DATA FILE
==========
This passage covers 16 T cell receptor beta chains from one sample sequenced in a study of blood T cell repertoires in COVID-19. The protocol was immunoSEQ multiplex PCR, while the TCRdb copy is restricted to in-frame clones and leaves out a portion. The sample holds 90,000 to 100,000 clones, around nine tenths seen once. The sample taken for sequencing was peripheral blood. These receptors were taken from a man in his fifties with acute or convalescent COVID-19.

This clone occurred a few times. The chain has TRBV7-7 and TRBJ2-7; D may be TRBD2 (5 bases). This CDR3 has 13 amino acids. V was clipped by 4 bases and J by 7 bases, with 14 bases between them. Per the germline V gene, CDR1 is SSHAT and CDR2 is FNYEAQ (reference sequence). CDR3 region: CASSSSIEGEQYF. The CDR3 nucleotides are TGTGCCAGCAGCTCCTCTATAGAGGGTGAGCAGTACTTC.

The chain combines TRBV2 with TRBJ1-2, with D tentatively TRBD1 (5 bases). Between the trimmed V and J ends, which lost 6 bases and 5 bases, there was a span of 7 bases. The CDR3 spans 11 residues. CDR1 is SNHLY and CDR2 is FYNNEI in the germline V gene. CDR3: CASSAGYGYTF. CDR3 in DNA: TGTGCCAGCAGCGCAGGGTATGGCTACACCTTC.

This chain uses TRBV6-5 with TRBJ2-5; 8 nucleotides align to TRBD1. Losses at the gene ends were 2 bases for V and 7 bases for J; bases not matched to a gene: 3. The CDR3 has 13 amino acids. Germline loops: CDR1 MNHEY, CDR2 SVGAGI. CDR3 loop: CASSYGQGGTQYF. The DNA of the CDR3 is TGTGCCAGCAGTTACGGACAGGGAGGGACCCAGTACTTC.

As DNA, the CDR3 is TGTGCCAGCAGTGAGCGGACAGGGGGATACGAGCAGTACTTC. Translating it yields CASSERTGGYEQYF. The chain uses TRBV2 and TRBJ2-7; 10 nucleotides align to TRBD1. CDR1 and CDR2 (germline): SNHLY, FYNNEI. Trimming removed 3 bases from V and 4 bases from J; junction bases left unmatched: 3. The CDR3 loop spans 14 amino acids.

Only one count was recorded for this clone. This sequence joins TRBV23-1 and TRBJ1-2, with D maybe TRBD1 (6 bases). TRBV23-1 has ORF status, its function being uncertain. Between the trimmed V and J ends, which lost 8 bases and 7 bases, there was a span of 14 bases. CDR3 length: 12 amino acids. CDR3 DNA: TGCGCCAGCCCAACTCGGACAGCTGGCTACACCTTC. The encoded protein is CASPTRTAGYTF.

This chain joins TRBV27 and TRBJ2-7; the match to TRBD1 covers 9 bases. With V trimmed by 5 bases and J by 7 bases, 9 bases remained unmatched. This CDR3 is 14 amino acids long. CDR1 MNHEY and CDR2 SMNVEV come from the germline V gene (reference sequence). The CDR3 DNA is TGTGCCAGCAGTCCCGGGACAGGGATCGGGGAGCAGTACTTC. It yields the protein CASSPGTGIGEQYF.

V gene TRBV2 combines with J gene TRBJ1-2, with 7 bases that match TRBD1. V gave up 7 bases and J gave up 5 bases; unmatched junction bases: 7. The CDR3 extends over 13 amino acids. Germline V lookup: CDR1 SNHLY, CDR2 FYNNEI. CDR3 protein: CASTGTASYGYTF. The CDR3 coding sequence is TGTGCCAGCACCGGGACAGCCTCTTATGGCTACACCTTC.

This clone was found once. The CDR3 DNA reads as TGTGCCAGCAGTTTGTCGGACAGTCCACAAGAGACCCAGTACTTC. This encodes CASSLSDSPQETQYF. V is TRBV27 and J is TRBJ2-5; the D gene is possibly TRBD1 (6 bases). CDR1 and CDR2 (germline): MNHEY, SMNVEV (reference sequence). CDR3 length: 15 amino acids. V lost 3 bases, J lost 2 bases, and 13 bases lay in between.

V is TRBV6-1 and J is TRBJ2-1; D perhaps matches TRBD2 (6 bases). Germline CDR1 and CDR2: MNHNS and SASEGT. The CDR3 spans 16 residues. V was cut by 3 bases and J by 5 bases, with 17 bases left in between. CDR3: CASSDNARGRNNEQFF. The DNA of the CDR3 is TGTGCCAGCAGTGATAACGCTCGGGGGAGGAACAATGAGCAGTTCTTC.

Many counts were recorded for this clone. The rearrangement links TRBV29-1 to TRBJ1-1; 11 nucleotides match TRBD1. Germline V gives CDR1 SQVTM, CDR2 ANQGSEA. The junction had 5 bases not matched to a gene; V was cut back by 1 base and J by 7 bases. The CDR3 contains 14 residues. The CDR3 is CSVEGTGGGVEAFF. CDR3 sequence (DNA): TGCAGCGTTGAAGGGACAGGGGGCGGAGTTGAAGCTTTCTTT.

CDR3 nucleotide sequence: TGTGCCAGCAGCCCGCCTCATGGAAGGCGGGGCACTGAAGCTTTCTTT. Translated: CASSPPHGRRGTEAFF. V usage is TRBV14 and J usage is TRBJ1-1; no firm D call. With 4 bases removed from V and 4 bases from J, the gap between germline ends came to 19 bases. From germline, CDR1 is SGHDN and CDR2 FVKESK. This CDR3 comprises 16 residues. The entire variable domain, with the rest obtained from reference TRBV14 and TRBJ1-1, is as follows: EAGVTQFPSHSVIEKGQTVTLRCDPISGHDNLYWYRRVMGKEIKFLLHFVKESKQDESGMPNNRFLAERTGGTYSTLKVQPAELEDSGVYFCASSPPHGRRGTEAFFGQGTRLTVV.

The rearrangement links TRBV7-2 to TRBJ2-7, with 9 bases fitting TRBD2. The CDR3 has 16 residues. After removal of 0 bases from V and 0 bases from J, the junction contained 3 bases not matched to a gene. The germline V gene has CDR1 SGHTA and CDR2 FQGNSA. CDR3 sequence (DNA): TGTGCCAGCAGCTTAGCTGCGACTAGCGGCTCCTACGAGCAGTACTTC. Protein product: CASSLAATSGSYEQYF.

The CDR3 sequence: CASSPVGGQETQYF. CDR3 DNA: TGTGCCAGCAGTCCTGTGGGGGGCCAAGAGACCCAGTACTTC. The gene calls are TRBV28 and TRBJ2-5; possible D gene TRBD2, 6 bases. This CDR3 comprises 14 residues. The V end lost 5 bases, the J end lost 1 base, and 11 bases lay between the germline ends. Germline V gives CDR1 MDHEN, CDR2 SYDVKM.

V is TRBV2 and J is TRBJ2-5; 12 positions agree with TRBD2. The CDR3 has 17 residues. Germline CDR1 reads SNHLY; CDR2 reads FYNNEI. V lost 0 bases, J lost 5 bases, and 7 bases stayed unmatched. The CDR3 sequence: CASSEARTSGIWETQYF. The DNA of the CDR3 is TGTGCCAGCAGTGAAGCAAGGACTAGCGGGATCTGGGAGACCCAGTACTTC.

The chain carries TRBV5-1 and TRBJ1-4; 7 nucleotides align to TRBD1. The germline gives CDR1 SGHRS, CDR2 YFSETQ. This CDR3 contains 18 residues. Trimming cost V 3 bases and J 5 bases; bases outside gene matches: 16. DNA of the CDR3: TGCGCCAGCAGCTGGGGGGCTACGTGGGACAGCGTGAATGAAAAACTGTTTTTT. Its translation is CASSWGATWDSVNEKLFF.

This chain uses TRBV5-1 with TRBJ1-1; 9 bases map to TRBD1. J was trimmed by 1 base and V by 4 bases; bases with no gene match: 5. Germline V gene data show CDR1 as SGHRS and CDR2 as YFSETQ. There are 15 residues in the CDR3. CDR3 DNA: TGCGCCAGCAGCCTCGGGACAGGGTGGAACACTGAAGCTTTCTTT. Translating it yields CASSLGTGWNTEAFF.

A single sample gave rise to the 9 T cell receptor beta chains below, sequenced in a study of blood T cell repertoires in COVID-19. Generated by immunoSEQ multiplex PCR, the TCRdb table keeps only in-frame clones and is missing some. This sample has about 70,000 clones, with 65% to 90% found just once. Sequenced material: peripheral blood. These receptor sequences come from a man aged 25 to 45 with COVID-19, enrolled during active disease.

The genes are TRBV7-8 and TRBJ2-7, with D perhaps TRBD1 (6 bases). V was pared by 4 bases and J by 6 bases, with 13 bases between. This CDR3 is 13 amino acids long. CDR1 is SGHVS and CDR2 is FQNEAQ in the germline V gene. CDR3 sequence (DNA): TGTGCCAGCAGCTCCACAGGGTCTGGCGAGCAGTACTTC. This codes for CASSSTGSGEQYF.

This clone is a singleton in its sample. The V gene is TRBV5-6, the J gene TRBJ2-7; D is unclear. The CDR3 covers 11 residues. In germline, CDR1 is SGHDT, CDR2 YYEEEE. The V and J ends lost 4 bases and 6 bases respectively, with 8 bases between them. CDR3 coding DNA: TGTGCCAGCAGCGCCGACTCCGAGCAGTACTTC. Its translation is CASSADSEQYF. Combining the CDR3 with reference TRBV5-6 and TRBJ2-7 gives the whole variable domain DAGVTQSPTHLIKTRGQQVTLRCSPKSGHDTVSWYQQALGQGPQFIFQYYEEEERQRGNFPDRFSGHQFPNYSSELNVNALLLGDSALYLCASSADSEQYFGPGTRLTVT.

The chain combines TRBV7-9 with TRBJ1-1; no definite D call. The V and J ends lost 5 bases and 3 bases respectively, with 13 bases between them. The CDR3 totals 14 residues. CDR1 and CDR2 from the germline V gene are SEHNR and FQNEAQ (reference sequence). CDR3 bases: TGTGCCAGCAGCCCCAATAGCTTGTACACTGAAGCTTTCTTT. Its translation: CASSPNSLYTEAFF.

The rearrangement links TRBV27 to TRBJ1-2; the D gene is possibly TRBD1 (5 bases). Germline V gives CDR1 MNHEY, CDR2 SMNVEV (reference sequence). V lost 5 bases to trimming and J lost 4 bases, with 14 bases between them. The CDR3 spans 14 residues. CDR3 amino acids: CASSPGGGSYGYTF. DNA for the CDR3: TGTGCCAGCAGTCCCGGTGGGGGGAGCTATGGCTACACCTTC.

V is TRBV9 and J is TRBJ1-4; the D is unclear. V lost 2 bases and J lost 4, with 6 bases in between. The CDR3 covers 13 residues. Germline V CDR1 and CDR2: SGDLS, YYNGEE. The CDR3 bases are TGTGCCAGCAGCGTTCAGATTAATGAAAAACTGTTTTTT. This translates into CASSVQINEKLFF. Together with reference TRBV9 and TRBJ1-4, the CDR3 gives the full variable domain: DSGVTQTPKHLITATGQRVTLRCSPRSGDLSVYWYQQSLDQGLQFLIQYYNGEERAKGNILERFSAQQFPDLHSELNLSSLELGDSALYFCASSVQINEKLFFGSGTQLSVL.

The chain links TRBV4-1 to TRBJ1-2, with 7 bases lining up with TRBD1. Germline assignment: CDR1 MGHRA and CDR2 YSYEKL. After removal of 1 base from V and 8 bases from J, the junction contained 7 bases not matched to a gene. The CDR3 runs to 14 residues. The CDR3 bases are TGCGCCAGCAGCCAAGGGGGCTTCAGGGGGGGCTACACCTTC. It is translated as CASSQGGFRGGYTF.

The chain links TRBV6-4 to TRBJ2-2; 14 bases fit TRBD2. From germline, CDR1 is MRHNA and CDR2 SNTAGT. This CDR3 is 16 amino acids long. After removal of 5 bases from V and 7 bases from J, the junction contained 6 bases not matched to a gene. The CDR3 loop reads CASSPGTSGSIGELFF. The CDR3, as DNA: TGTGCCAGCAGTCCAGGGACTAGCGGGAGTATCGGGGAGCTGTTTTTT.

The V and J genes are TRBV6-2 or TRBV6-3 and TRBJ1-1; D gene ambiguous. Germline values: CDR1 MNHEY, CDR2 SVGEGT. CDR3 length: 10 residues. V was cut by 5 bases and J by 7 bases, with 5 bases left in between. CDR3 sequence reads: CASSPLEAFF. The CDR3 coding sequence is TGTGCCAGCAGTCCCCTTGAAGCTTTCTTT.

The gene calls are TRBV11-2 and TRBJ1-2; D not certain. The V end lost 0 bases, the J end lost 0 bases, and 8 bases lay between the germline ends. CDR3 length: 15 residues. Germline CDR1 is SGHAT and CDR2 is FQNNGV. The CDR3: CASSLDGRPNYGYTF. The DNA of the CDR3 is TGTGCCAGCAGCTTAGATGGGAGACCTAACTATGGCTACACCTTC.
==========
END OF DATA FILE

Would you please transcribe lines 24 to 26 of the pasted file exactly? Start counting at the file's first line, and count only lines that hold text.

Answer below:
The chain links TRBV4-1 to TRBJ1-2, with 7 bases lining up with TRBD1. Germline assignment: CDR1 MGHRA and CDR2 YSYEKL. After removal of 1 base from V and 8 bases from J, the junction contained 7 bases not matched to a gene. The CDR3 runs to 14 residues. The CDR3 bases are TGCGCCAGCAGCCAAGGGGGCTTCAGGGGGGGCTACACCTTC. It is translated as CASSQGGFRGGYTF.

The chain links TRBV6-4 to TRBJ2-2; 14 bases fit TRBD2. From germline, CDR1 is MRHNA and CDR2 SNTAGT. This CDR3 is 16 amino acids long. After removal of 5 bases from V and 7 bases from J, the junction contained 6 bases not matched to a gene. The CDR3 loop reads CASSPGTSGSIGELFF. The CDR3, as DNA: TGTGCCAGCAGTCCAGGGACTAGCGGGAGTATCGGGGAGCTGTTTTTT.

The V and J genes are TRBV6-2 or TRBV6-3 and TRBJ1-1; D gene ambiguous. Germline values: CDR1 MNHEY, CDR2 SVGEGT. CDR3 length: 10 residues. V was cut by 5 bases and J by 7 bases, with 5 bases left in between. CDR3 sequence reads: CASSPLEAFF. The CDR3 coding sequence is TGTGCCAGCAGTCCCCTTGAAGCTTTCTTT.